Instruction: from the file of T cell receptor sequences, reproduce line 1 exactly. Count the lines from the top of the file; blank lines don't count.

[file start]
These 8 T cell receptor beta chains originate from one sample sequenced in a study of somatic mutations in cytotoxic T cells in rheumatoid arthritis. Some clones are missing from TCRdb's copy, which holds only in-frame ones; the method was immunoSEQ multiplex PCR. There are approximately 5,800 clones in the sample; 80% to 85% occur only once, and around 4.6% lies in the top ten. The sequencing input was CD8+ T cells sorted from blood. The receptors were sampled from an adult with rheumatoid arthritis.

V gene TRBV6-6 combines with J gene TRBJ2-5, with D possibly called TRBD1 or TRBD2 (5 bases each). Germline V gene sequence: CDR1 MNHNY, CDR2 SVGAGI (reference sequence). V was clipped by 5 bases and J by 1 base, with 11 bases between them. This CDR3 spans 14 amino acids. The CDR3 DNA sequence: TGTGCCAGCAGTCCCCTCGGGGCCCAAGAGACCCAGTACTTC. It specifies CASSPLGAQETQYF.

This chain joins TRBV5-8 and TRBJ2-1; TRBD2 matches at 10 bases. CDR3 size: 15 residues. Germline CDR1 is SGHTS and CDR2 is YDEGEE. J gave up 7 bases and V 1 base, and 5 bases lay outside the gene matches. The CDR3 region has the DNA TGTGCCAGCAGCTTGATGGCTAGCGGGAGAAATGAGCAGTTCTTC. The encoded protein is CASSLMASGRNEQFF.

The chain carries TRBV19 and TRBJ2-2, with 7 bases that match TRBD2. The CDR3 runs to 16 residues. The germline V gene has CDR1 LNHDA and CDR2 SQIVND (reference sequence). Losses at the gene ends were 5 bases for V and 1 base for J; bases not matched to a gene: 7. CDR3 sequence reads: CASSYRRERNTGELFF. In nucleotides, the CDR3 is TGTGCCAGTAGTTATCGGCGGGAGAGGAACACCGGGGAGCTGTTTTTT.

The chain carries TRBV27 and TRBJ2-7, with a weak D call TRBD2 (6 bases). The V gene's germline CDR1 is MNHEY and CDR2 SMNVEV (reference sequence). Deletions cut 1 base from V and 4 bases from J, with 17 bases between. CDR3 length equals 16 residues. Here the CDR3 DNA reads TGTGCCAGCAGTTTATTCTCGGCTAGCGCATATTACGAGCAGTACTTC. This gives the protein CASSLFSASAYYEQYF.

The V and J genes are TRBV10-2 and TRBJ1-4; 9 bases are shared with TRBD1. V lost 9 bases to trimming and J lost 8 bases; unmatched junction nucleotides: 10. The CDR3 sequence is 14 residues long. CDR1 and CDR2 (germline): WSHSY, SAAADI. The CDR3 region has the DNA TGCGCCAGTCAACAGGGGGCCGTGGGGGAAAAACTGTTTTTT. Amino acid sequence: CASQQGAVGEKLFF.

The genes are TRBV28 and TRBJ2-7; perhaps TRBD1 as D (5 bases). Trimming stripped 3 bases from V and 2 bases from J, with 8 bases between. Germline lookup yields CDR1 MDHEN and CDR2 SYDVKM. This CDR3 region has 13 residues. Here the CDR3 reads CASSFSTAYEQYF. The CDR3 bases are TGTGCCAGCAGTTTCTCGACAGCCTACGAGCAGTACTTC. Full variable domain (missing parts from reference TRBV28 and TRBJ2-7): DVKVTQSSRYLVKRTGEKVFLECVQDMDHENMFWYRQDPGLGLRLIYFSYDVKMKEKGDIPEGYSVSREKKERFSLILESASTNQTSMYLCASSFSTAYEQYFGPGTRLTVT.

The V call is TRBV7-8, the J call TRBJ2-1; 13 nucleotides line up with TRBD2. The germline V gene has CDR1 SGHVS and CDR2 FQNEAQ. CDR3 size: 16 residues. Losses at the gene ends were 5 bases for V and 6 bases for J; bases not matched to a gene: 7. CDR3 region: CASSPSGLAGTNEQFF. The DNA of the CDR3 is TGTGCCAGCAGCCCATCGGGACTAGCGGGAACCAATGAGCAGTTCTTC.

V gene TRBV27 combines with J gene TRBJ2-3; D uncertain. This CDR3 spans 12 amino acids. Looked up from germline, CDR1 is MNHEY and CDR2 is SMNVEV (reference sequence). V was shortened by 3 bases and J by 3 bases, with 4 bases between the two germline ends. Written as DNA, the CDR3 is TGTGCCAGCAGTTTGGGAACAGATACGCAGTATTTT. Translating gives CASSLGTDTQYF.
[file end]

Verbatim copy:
These 8 T cell receptor beta chains originate from one sample sequenced in a study of somatic mutations in cytotoxic T cells in rheumatoid arthritis. Some clones are missing from TCRdb's copy, which holds only in-frame ones; the method was immunoSEQ multiplex PCR. There are approximately 5,800 clones in the sample; 80% to 85% occur only once, and around 4.6% lies in the top ten. The sequencing input was CD8+ T cells sorted from blood. The receptors were sampled from an adult with rheumatoid arthritis.